I have always loved a sense of the fantastical… the possibility of magic around the next corner. I find myself dreaming of other worlds as well as those crafted by other storytellers. They can be expansive — aliens that are one landing away, sharks that threaten our shores, artefacts that are buried deep in ancient temples. Ultimately though all stories — fantastical or not, start with the personal… the everyday emotion that tells in the eyes or the worn creases of age.
Stories revolve around people and our ability to connect. These stories allow us to empathise, understand and, at times, escape our own realities. We craft narratives of wonder to capture our audiences. We use character to connect to them.
Dreaming is the job of the storyteller. We dream new realities everyday. Contradictory as it may seem, we search for authenticity. In this manufactured world, we look within ourselves and our own humanity for truth which we can weave into our stories. We write what we know, but not without a sprinkling of magic.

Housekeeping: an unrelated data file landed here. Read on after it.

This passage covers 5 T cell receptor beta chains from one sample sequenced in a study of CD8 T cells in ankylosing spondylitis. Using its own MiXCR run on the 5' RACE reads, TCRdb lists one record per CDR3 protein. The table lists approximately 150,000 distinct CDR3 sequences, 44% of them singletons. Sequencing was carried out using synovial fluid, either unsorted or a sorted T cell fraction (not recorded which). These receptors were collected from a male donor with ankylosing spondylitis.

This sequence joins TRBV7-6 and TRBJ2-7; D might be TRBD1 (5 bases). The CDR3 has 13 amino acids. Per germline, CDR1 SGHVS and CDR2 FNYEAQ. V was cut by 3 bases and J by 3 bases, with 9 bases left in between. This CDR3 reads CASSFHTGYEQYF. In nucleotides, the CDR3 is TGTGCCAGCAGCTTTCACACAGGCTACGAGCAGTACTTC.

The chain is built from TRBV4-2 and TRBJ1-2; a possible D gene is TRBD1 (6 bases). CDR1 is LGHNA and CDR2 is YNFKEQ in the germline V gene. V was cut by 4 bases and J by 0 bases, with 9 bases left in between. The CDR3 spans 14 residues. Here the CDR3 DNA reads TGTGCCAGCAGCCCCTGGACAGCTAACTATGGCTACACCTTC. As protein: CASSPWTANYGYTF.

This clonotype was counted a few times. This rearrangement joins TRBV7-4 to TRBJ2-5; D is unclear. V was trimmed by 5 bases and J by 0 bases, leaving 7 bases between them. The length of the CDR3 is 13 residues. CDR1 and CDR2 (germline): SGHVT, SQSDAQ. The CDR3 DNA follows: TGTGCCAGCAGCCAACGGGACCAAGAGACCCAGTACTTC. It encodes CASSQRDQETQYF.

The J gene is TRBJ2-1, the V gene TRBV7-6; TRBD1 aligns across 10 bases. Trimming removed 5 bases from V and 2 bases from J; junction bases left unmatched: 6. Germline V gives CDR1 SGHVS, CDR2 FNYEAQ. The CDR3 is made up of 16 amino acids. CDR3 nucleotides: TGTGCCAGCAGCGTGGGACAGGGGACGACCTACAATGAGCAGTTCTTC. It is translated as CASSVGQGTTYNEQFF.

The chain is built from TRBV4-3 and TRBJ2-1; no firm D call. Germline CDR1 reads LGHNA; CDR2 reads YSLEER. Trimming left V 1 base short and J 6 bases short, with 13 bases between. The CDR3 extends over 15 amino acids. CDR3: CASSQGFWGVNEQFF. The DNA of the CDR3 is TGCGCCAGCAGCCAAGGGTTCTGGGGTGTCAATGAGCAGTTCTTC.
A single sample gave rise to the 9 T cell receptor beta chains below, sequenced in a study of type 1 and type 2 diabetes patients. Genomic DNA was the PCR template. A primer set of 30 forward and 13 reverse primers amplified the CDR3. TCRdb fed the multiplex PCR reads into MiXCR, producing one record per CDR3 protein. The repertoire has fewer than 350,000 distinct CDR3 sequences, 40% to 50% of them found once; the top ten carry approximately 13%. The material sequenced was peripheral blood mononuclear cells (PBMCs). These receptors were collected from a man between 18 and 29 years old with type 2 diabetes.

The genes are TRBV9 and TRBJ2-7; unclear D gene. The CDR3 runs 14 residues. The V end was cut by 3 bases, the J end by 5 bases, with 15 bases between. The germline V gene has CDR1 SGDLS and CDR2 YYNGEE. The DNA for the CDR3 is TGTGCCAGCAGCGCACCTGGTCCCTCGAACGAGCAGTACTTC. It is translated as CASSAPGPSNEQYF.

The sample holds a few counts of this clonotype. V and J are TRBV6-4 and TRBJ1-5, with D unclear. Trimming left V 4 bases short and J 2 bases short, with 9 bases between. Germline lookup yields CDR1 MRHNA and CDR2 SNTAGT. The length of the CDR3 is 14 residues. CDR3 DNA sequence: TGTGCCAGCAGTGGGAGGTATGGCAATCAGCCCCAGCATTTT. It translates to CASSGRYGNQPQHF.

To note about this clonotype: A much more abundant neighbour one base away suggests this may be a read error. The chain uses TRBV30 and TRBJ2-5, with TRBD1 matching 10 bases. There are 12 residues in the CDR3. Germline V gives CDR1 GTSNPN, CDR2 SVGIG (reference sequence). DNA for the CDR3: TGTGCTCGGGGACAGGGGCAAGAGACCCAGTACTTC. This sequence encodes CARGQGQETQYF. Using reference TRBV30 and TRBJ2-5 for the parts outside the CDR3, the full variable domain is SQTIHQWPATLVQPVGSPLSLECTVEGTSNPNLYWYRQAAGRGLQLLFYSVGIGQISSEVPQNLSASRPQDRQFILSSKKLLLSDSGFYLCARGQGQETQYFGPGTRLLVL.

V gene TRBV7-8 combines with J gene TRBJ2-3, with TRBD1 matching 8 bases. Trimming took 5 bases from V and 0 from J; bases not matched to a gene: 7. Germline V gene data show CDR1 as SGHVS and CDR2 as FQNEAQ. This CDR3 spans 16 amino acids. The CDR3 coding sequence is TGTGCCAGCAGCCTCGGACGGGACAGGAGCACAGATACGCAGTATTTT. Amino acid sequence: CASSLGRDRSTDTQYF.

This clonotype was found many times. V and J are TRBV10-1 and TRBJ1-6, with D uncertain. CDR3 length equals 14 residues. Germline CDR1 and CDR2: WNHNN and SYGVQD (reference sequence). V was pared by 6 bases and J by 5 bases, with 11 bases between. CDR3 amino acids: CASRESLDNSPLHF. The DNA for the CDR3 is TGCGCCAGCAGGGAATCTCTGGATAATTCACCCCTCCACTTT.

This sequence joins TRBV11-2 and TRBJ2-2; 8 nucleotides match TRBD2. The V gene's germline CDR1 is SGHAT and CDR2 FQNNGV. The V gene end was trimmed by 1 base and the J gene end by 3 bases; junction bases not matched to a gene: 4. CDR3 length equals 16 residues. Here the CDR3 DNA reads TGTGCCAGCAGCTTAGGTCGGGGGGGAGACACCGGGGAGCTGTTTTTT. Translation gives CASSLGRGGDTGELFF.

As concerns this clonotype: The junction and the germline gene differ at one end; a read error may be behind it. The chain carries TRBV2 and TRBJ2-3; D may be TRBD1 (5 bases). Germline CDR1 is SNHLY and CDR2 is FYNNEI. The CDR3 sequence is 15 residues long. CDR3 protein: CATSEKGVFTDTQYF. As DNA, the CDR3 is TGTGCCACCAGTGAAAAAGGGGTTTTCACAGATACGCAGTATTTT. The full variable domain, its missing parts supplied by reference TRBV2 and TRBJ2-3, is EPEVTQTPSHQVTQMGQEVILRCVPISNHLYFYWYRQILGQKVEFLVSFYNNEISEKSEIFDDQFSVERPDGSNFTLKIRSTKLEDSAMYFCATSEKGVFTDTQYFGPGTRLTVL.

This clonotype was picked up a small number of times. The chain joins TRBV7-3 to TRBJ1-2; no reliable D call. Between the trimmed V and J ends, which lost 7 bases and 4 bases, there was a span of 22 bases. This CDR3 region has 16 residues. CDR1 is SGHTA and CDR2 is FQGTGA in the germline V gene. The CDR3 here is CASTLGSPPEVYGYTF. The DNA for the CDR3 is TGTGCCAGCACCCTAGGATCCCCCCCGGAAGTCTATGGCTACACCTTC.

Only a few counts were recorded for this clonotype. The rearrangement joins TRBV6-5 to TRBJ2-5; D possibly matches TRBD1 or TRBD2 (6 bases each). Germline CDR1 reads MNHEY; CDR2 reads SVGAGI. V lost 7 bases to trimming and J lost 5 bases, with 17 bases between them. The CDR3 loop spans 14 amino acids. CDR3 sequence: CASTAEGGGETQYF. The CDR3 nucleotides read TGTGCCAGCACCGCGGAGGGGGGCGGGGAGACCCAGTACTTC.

There is one master of filmmaking who tells personal stories with endless amounts of magic — Steven Spielberg. A child of divorce, Spielberg made E.T. Which explores the magic of childhood, the naivety towards divorce and the search for compassion for those around us.
My favourite scene in Jaw is shared between father and son. Officer Brody is coming to terms with his place in the world, his own masculinity and what it means to be a father. The film is personal and we care about Officer Brody. Oh yeah, it’s also about a killer shark!
“Because I need it.” Best line ever. This is not just a shark movie!
Storytelling is another language, we communicate our ideas and feelings. We make the stories personal because this is what audiences care about. Our worlds are filled with wonder but we inject them with our own humanity.
At the end of the day, no matter how big the world is, the story is personal and it begins with you.